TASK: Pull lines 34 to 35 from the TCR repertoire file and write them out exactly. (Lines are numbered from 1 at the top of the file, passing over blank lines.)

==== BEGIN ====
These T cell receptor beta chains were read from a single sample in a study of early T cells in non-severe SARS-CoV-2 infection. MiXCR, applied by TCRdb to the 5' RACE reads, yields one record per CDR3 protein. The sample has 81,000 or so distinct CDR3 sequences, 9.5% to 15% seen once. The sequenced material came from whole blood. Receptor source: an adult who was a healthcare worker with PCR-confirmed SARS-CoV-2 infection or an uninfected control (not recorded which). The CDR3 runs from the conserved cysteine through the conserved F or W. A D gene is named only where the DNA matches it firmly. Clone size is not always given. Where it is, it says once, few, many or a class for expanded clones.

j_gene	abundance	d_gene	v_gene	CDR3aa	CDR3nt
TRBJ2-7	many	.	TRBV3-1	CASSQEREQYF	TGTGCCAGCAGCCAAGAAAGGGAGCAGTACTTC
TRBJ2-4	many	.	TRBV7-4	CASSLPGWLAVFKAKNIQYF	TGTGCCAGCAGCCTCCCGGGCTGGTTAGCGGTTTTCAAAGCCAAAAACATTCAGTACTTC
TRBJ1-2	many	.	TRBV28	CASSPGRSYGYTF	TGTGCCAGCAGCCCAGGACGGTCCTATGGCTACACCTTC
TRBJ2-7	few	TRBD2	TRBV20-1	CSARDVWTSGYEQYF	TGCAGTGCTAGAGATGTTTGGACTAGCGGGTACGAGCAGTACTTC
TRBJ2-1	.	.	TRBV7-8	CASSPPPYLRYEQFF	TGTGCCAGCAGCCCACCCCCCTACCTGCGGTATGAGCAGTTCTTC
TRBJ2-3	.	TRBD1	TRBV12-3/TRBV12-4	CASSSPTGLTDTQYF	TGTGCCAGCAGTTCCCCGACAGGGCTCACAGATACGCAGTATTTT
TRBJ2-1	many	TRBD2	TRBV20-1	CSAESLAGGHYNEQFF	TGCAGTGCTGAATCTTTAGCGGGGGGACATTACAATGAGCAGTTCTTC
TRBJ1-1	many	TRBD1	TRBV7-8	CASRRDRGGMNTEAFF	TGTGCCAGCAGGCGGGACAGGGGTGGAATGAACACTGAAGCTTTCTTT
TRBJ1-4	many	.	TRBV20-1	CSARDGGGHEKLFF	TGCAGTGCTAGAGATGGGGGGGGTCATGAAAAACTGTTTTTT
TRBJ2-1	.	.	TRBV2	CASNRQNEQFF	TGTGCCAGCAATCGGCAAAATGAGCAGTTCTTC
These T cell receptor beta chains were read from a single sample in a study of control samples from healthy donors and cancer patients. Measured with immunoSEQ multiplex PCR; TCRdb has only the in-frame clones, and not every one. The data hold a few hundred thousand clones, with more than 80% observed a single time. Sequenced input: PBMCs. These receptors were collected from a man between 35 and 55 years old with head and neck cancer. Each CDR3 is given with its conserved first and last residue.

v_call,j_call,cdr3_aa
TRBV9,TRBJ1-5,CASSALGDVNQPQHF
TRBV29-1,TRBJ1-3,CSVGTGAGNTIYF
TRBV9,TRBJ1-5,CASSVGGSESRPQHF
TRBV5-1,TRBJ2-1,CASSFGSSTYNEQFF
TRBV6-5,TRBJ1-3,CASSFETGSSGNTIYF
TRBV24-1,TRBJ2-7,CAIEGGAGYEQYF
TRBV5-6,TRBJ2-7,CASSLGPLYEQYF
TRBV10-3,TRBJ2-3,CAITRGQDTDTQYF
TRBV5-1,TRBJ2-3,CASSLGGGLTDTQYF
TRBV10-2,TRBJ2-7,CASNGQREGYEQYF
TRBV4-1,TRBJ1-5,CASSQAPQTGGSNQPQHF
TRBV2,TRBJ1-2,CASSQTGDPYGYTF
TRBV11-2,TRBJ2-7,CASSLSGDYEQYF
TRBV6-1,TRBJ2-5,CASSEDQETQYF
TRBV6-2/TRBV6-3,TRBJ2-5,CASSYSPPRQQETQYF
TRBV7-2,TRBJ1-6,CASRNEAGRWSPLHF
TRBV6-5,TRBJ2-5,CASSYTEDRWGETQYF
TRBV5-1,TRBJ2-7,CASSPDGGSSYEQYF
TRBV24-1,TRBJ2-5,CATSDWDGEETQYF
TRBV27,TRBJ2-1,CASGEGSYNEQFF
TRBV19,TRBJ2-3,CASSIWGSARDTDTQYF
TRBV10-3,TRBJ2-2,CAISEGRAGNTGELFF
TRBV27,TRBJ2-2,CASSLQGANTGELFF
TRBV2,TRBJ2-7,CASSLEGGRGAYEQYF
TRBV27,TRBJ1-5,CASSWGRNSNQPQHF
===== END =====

TRBV27,TRBJ2-1,CASGEGSYNEQFF
TRBV19,TRBJ2-3,CASSIWGSARDTDTQYF